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Urban Biodiversity Strategy 2013 2023

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Boroondara's local environment

The City of Boroondara's suburbs are highly regarded for their tree-lined streets, heritage homes and established gardens, and extensive parks and reserves. Despite the predominantly urban character of Boroondara, the City still retains significant remnants of the original vegetation, magnificent indigenous trees (some hundreds of years old), and substantial revegetated areas that provide critical habitat for native birds, butterflies, reptiles, frogs and other animals.

The original landscape and indigenous people

Before European settlement, Boroondara's natural landscape was dominated by majestic River Red Gums, Yellow Gums and Manna Gums, extensive floodplains, wetlands and rivers. Wildflower meadows and grasslands carpeted valleys, and woodlands and grasslands dominated rises and escarpments. This landscape supported the needs of the Traditional Owners, the Wurundjeri People. They understood the cycles of the seasons and lived on the abundant natural resources that provided food and fibre. This included fresh fish and eels, wallabies and possums, birds and their eggs and the huge variety of plants yielding berries, tubers and nectar. Today there are only a few scattered trees carrying the scars from bark removed for canoes, shields or containers to remind us of these times.

Early land use and nature conservation1

In 1803 an official survey party crossed Dight's Falls to explore the Studley Park area. Records from this excursion provide the first descriptions of the landscape and its flora. Further surveys occurred in the1830s led by Robert Hoddle, the official government surveyor. He used the Aboriginal name Boroondara – literally, 'a shady place' – for the district. Land was initially cleared by timber cutters as cattle stations, farms and settlements grew around Kew, Camberwell, Hawthorn, Balwyn and Glen Iris. The provision of services (water and gas) and extension of the metropolitan rail network to Hawthorn and then to Camberwell and beyond saw rapid land development and expansion from the 1880s.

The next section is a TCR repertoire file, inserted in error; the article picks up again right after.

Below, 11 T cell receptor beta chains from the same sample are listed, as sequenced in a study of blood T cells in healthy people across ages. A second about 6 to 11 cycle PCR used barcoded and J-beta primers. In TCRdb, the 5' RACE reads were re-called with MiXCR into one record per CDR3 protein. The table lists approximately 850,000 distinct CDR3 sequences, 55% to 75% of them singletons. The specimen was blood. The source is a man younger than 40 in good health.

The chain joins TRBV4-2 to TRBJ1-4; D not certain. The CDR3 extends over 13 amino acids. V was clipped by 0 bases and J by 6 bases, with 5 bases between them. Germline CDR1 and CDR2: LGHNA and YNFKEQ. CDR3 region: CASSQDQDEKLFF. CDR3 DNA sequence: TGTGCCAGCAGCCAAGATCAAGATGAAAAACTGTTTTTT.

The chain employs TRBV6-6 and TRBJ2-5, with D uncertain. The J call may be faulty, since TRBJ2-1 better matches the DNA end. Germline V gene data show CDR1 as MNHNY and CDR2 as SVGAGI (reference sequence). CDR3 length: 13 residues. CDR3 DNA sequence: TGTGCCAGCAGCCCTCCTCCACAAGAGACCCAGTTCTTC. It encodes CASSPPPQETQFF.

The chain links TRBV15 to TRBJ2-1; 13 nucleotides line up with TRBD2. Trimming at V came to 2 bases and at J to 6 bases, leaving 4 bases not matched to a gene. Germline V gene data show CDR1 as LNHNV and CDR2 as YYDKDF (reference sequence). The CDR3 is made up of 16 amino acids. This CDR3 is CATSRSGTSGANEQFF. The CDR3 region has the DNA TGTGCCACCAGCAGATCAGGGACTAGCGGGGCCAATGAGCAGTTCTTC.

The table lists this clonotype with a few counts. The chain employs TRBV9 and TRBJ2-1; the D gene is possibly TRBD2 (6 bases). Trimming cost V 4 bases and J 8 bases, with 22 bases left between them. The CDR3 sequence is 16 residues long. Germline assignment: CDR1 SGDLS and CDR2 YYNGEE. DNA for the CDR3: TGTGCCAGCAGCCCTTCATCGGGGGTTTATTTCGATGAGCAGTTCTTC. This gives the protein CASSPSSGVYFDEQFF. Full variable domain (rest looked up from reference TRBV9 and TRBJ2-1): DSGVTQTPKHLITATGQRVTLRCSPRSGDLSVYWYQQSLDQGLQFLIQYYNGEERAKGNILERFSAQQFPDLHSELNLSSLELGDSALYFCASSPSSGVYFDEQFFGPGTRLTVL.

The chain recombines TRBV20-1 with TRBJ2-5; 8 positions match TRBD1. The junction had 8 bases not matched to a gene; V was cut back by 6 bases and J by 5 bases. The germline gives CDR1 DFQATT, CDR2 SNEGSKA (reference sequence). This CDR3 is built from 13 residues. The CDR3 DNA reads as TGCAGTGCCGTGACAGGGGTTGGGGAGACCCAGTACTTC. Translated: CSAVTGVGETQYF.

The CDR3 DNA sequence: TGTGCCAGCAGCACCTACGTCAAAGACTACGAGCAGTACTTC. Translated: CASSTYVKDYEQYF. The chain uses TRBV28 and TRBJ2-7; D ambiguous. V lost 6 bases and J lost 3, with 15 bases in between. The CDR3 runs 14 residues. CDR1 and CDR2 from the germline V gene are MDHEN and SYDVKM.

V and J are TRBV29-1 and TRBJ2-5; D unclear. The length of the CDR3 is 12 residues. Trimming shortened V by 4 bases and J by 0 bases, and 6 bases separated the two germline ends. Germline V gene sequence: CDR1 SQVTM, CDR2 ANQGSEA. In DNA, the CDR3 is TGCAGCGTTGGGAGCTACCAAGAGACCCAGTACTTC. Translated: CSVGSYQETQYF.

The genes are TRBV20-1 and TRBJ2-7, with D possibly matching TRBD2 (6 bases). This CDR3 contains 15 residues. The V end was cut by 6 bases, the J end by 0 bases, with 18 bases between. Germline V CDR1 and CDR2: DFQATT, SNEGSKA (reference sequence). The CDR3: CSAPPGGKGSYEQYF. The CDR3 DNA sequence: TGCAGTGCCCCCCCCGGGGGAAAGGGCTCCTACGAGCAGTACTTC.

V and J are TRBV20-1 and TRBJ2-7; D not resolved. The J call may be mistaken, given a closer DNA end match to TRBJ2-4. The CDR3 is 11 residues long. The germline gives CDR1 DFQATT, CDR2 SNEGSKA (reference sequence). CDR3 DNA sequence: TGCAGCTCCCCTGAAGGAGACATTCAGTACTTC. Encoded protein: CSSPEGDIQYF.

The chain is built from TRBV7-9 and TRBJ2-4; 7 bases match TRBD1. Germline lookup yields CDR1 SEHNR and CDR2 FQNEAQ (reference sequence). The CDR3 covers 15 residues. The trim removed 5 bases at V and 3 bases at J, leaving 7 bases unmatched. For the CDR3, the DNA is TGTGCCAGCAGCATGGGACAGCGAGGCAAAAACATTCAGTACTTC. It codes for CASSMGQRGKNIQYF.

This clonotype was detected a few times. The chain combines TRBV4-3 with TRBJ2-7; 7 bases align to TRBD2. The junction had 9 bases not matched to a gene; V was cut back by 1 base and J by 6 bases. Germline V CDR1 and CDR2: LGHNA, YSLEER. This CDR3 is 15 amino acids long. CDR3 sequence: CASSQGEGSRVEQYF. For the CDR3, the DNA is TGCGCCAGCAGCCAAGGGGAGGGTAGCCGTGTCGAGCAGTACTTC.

The area now known as Yarra Bend Park was gazetted as a parkland reserve in 1877 primarily because of its lack of grazing potential. A private garden established in Balwyn was purchased by the former City of Camberwell in 1920 to become Maranoa Gardens, now a well renowned showcase of diverse Australian native flora. Belmont Park was created when the widow of early settler Robert Reid gifted seven acres of land along Mont Albert Road to Camberwell City Council, for the primary purpose of protecting majestic eucalypts. The City of Camberwell also acquired land along Ashburton Creek, known as the 'Old Gum Tree Forest' to protect native flora. Surprisingly, Boroondara was home to two private native wildlife sanctuaries, both established in Balwyn in the 1930s.

Urban land management today